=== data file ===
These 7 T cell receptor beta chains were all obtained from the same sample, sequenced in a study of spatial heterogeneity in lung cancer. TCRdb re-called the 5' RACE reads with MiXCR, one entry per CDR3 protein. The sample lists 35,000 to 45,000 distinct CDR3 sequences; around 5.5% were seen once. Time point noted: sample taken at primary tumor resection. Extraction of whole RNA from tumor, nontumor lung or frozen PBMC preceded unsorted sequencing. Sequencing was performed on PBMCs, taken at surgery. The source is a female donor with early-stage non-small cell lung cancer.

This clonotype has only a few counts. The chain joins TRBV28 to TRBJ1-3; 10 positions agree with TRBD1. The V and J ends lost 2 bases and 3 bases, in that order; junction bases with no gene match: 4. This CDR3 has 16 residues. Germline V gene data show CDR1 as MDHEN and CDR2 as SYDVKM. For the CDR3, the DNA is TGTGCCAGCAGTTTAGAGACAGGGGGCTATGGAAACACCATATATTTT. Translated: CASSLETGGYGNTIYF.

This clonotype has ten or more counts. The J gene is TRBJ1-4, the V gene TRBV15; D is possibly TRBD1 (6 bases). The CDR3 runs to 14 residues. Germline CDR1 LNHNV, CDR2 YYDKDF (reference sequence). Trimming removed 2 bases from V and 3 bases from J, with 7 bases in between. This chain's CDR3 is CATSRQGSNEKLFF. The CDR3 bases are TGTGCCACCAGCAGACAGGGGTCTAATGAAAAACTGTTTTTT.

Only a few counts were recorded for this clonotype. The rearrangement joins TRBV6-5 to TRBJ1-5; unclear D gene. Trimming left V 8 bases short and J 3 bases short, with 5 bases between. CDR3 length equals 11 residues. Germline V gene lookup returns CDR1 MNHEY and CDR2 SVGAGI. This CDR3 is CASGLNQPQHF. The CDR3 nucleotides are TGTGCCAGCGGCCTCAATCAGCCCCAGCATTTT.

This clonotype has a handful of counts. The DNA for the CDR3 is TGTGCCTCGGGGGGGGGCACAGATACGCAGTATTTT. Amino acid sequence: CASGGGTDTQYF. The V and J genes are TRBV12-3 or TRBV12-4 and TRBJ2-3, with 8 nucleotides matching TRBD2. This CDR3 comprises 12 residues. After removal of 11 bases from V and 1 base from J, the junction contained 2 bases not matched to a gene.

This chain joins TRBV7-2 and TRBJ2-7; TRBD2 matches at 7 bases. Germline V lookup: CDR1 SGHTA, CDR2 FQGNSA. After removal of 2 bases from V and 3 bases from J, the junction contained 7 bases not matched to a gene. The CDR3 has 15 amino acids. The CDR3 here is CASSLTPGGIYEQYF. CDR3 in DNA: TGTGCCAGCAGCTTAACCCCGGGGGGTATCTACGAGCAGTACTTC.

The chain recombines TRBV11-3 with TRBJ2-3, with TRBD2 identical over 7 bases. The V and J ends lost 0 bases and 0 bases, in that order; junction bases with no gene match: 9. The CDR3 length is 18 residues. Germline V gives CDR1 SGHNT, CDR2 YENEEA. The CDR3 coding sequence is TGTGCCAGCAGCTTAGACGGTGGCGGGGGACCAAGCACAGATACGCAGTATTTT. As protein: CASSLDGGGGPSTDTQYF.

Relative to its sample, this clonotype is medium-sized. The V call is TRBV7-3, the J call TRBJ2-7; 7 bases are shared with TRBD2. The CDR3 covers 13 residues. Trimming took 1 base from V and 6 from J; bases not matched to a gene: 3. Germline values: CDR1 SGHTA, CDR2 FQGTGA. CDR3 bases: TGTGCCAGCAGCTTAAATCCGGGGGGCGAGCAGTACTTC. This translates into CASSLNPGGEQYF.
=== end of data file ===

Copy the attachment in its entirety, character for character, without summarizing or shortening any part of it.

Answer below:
These 7 T cell receptor beta chains were all obtained from the same sample, sequenced in a study of spatial heterogeneity in lung cancer. TCRdb re-called the 5' RACE reads with MiXCR, one entry per CDR3 protein. The sample lists 35,000 to 45,000 distinct CDR3 sequences; around 5.5% were seen once. Time point noted: sample taken at primary tumor resection. Extraction of whole RNA from tumor, nontumor lung or frozen PBMC preceded unsorted sequencing. Sequencing was performed on PBMCs, taken at surgery. The source is a female donor with early-stage non-small cell lung cancer.

This clonotype has only a few counts. The chain joins TRBV28 to TRBJ1-3; 10 positions agree with TRBD1. The V and J ends lost 2 bases and 3 bases, in that order; junction bases with no gene match: 4. This CDR3 has 16 residues. Germline V gene data show CDR1 as MDHEN and CDR2 as SYDVKM. For the CDR3, the DNA is TGTGCCAGCAGTTTAGAGACAGGGGGCTATGGAAACACCATATATTTT. Translated: CASSLETGGYGNTIYF.

This clonotype has ten or more counts. The J gene is TRBJ1-4, the V gene TRBV15; D is possibly TRBD1 (6 bases). The CDR3 runs to 14 residues. Germline CDR1 LNHNV, CDR2 YYDKDF (reference sequence). Trimming removed 2 bases from V and 3 bases from J, with 7 bases in between. This chain's CDR3 is CATSRQGSNEKLFF. The CDR3 bases are TGTGCCACCAGCAGACAGGGGTCTAATGAAAAACTGTTTTTT.

Only a few counts were recorded for this clonotype. The rearrangement joins TRBV6-5 to TRBJ1-5; unclear D gene. Trimming left V 8 bases short and J 3 bases short, with 5 bases between. CDR3 length equals 11 residues. Germline V gene lookup returns CDR1 MNHEY and CDR2 SVGAGI. This CDR3 is CASGLNQPQHF. The CDR3 nucleotides are TGTGCCAGCGGCCTCAATCAGCCCCAGCATTTT.

This clonotype has a handful of counts. The DNA for the CDR3 is TGTGCCTCGGGGGGGGGCACAGATACGCAGTATTTT. Amino acid sequence: CASGGGTDTQYF. The V and J genes are TRBV12-3 or TRBV12-4 and TRBJ2-3, with 8 nucleotides matching TRBD2. This CDR3 comprises 12 residues. After removal of 11 bases from V and 1 base from J, the junction contained 2 bases not matched to a gene.

This chain joins TRBV7-2 and TRBJ2-7; TRBD2 matches at 7 bases. Germline V lookup: CDR1 SGHTA, CDR2 FQGNSA. After removal of 2 bases from V and 3 bases from J, the junction contained 7 bases not matched to a gene. The CDR3 has 15 amino acids. The CDR3 here is CASSLTPGGIYEQYF. CDR3 in DNA: TGTGCCAGCAGCTTAACCCCGGGGGGTATCTACGAGCAGTACTTC.

The chain recombines TRBV11-3 with TRBJ2-3, with TRBD2 identical over 7 bases. The V and J ends lost 0 bases and 0 bases, in that order; junction bases with no gene match: 9. The CDR3 length is 18 residues. Germline V gives CDR1 SGHNT, CDR2 YENEEA. The CDR3 coding sequence is TGTGCCAGCAGCTTAGACGGTGGCGGGGGACCAAGCACAGATACGCAGTATTTT. As protein: CASSLDGGGGPSTDTQYF.

Relative to its sample, this clonotype is medium-sized. The V call is TRBV7-3, the J call TRBJ2-7; 7 bases are shared with TRBD2. The CDR3 covers 13 residues. Trimming took 1 base from V and 6 from J; bases not matched to a gene: 3. Germline values: CDR1 SGHTA, CDR2 FQGTGA. CDR3 bases: TGTGCCAGCAGCTTAAATCCGGGGGGCGAGCAGTACTTC. This translates into CASSLNPGGEQYF.